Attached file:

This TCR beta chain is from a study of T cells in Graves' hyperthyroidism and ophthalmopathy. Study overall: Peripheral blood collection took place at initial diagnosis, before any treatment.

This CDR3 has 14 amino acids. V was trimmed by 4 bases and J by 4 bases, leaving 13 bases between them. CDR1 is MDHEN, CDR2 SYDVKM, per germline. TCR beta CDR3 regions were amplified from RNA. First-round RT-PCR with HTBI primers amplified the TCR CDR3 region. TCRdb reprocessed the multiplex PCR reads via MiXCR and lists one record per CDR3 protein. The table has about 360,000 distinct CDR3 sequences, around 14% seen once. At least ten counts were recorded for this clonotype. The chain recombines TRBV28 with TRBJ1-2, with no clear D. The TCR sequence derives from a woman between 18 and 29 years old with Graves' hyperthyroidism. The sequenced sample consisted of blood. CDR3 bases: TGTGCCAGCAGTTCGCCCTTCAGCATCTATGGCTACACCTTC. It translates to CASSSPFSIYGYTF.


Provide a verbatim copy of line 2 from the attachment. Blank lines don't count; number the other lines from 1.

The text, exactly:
This CDR3 has 14 amino acids. V was trimmed by 4 bases and J by 4 bases, leaving 13 bases between them. CDR1 is MDHEN, CDR2 SYDVKM, per germline. TCR beta CDR3 regions were amplified from RNA. First-round RT-PCR with HTBI primers amplified the TCR CDR3 region. TCRdb reprocessed the multiplex PCR reads via MiXCR and lists one record per CDR3 protein. The table has about 360,000 distinct CDR3 sequences, around 14% seen once. At least ten counts were recorded for this clonotype. The chain recombines TRBV28 with TRBJ1-2, with no clear D. The TCR sequence derives from a woman between 18 and 29 years old with Graves' hyperthyroidism. The sequenced sample consisted of blood. CDR3 bases: TGTGCCAGCAGTTCGCCCTTCAGCATCTATGGCTACACCTTC. It translates to CASSSPFSIYGYTF.